If you have never been to Portofino, you probably have never seen a sea colour of such a pure, dark emerald green. Maybe it’s the surrounding vegetation that, hanging from the hills enclosing the small bay almost to touch and caress the sea, gives the water that colour. Or maybe it’s the depth of the cliffs under the water that contributes to the games that the sunlight plays with the sea. Whatever the reason, the experience is unique.
Portofino is in the region of Liguria, in the north-west of Italy. It’s in the section of the Ligurian coast east of Genoa, known as Riviera di Levante.
Portofino is an ancient village, according to the Latin historian Pliny the Elder founded by the Romans, who called it “Portus Delphini” (Port of the Dolphin) due to the many dolphins living in the bay.
It is built around a small natural port at the head of an inlet in the Bay of Tigullio (Golfo del Tigullio in Italian), that has preserved its traditional character.
It is a small hamlet with less than 1,000 residents, in the province of Genoa, at the southeast tip of the small promontory of Portofino, which has one of the highest concentrations of flora in the Mediterranean and some of the most renowned seascapes in the world. The sea around the promontory is of great importance for preserving the Mediterranean’s biodiversity, and it contains a large variety of species in a small area. It’s a complex ecosystem benefiting from many favourable conditions, in particular the cliffs descending deeply 20 or 30 metres below the seasurface, creating different levels of light.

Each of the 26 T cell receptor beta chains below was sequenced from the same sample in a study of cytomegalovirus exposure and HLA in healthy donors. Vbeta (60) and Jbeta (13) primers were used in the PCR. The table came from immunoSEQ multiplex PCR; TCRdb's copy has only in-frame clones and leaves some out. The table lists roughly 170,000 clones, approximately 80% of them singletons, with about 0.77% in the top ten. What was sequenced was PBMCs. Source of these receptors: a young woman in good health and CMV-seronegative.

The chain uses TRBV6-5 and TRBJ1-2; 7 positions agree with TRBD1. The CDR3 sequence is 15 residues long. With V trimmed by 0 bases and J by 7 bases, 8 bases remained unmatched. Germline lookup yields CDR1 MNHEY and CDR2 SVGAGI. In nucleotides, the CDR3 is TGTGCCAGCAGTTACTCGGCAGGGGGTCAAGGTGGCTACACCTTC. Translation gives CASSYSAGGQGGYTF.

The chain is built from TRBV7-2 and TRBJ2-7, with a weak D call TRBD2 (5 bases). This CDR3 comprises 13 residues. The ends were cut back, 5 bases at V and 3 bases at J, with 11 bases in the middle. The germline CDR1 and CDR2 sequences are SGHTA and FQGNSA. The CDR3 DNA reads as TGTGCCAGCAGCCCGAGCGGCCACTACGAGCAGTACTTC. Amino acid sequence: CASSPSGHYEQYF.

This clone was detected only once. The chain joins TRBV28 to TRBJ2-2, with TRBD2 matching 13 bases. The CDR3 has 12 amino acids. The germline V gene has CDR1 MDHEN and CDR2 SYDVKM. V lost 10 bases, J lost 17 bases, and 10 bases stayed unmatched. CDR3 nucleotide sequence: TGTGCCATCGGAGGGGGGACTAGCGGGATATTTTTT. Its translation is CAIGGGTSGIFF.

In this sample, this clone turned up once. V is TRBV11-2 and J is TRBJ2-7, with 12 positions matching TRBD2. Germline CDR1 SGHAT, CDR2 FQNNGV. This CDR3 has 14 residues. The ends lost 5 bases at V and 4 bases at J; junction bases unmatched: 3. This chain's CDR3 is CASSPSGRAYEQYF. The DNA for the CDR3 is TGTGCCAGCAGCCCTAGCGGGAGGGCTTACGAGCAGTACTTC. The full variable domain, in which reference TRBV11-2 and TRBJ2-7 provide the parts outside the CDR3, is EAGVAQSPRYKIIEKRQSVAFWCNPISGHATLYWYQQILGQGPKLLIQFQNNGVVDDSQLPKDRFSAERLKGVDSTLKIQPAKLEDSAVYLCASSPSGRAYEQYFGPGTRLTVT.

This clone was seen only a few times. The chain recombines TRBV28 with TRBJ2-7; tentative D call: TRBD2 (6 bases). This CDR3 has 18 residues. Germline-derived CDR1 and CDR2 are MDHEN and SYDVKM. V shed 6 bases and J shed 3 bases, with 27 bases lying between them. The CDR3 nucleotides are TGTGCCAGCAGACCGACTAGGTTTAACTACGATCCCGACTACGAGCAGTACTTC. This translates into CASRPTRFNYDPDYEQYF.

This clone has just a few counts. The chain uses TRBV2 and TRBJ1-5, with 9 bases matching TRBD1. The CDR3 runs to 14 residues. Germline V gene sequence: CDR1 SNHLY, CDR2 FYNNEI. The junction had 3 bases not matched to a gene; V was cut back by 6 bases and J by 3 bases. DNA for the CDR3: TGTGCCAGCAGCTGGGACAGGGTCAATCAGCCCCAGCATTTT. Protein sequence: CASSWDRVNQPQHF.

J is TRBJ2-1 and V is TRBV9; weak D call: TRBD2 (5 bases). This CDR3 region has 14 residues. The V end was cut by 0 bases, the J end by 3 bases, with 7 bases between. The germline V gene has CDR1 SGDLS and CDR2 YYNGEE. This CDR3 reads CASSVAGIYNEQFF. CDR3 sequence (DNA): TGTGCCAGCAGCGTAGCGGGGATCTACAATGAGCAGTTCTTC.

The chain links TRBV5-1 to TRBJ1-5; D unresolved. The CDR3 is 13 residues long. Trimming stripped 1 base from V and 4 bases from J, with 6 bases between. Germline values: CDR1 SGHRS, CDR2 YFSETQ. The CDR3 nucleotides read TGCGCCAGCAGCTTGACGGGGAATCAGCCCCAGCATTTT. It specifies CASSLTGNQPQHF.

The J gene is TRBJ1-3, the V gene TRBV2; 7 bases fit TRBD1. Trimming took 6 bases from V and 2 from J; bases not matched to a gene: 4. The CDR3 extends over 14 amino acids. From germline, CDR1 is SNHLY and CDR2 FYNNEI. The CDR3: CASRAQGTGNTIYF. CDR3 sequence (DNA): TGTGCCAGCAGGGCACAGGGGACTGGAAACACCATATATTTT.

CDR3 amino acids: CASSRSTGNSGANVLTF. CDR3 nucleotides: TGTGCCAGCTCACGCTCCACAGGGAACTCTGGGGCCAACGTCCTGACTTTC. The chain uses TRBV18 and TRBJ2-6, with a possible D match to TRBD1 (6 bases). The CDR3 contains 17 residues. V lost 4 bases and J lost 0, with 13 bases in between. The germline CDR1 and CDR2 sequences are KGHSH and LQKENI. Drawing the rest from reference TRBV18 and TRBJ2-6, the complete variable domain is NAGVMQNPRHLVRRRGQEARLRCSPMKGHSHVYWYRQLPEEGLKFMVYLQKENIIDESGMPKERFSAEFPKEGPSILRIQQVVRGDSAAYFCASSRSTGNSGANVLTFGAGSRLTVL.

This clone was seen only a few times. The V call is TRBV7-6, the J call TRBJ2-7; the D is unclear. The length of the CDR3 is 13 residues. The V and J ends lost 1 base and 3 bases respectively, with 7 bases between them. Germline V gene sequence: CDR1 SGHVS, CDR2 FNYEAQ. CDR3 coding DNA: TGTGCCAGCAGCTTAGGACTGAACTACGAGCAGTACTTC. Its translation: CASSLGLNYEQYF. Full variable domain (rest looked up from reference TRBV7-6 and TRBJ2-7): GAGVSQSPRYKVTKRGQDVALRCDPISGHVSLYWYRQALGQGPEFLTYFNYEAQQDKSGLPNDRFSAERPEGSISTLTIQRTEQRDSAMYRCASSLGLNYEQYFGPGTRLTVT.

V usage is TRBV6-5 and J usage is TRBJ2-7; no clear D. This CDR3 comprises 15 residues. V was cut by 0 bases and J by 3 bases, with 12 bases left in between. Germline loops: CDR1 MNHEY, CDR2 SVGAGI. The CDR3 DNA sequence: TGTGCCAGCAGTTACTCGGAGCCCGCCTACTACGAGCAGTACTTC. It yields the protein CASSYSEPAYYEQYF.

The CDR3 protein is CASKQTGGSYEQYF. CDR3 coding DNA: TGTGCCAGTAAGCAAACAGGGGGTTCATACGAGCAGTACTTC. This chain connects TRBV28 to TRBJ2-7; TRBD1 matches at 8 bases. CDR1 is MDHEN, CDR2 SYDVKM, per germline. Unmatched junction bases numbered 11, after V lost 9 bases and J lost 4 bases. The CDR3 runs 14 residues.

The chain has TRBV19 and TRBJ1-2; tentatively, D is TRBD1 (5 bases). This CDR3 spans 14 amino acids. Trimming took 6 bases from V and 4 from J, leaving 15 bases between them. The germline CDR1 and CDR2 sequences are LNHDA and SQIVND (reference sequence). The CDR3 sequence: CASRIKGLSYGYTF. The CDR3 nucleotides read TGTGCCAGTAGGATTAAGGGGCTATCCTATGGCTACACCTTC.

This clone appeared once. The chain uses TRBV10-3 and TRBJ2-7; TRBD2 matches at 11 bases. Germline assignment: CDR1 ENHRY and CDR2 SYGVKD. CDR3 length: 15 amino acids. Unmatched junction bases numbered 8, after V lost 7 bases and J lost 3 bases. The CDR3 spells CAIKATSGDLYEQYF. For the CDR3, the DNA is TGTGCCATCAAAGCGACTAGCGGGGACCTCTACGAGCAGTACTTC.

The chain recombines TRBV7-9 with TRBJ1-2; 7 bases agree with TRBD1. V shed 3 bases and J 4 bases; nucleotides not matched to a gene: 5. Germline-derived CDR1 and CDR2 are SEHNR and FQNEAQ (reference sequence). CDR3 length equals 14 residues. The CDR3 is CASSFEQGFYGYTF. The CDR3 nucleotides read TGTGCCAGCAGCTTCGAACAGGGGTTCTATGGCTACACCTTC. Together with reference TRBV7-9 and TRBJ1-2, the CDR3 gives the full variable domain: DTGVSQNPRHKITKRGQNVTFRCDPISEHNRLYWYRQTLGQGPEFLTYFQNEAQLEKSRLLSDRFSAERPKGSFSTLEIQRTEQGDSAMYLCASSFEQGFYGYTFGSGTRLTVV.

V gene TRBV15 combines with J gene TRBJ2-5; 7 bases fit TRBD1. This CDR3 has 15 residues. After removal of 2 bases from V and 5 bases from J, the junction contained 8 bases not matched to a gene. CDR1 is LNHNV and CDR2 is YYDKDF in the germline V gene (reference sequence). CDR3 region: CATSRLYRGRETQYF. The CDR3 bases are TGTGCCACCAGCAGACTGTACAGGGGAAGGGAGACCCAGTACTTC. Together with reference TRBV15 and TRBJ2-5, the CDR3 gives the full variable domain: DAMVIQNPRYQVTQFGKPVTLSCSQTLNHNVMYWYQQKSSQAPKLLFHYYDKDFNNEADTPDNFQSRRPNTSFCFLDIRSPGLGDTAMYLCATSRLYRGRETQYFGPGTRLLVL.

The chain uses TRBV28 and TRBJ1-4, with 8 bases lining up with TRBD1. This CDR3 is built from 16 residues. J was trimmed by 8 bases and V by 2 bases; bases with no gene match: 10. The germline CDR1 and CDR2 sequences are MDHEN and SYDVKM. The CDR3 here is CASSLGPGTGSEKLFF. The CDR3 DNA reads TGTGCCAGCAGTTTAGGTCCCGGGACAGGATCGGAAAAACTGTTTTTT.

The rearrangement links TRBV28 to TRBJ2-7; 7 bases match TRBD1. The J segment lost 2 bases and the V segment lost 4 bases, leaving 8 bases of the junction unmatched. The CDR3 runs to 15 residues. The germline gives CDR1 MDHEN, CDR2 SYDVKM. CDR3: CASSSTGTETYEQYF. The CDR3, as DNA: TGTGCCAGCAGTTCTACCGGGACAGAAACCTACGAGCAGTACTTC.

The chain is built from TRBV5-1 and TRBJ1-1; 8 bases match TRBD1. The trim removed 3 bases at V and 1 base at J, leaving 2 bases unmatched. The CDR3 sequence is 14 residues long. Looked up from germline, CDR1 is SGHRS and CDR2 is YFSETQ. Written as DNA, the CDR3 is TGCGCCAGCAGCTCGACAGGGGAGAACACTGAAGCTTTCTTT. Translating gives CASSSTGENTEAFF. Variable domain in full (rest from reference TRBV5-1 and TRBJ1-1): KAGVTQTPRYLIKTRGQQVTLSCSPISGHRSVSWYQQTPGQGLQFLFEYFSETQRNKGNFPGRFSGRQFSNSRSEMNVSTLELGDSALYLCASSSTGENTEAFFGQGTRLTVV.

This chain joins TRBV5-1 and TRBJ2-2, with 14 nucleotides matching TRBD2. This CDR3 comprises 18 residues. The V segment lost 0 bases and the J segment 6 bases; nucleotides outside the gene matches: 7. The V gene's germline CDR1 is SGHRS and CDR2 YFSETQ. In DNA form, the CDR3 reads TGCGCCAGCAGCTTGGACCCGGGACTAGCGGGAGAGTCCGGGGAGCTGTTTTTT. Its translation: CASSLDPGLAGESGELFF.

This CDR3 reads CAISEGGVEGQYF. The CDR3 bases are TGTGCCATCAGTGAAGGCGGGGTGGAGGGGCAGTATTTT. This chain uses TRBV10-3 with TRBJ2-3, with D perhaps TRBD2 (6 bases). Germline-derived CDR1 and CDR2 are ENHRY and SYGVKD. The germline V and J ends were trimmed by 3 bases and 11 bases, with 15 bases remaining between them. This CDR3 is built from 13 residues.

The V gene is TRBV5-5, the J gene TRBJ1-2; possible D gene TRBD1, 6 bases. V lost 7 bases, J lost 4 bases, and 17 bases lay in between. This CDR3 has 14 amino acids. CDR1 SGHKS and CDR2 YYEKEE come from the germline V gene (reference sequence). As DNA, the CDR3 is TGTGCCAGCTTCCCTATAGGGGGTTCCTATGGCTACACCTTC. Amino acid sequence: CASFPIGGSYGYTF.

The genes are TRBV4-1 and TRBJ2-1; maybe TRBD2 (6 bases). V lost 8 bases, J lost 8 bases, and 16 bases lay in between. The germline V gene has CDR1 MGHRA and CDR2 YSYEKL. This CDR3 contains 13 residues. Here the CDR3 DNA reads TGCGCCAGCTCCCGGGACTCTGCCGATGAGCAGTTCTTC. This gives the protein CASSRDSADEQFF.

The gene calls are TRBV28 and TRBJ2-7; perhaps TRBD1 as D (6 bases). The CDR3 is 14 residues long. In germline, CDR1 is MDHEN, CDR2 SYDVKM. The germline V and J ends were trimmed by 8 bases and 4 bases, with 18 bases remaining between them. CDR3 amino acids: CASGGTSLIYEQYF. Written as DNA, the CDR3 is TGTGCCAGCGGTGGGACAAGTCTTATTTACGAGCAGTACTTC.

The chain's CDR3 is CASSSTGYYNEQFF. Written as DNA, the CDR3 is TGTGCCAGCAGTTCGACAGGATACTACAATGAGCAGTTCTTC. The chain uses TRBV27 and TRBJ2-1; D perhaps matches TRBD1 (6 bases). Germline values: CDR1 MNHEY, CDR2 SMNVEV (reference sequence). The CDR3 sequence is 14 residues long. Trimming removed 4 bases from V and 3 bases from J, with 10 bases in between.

It’s amazing how, with the growing human presence and blooming tourism, Portofino’s natural heritage has largely remained intact. This is one of the major areas of protected coastline in Liguria and it offers some of the best trekking in Italy.
The peaceful Parco Naturale Regionale di Portofino, the natural park of Mount Portofino, comprises the promontory that overlooks the Tigullio Gulf, on the top of which is Monte Portofino (610m) on whose summit are the small settlements of Portofino Vetta and Ruta. There are well-marked hiking trails and foot paths through the park, leading down to San Fruttuoso, with its historic Benedictine Abbey, and to the coastal villages of Portofino and Camogli.
The views from the the top are splendid: you can see the two bays around the promontory, from the Bay of Tigullio to Sestri Levante, from Paradise Bay to the island of Bergeggi and, in the distance, the French island of Corsica, one of the largest in the Mediterranean.
Protected since 1935, among pine-woods, the promontory nestles cool Appennine forests and warm Mediterranean bush, has witnessed past civilizations founded on chestnut woods and olive groves, and has been part of farming and seafaring traditions.
More inland is another natural park, the Parco Naturale dell’Aveto, containing a wide variety of rich natural environments.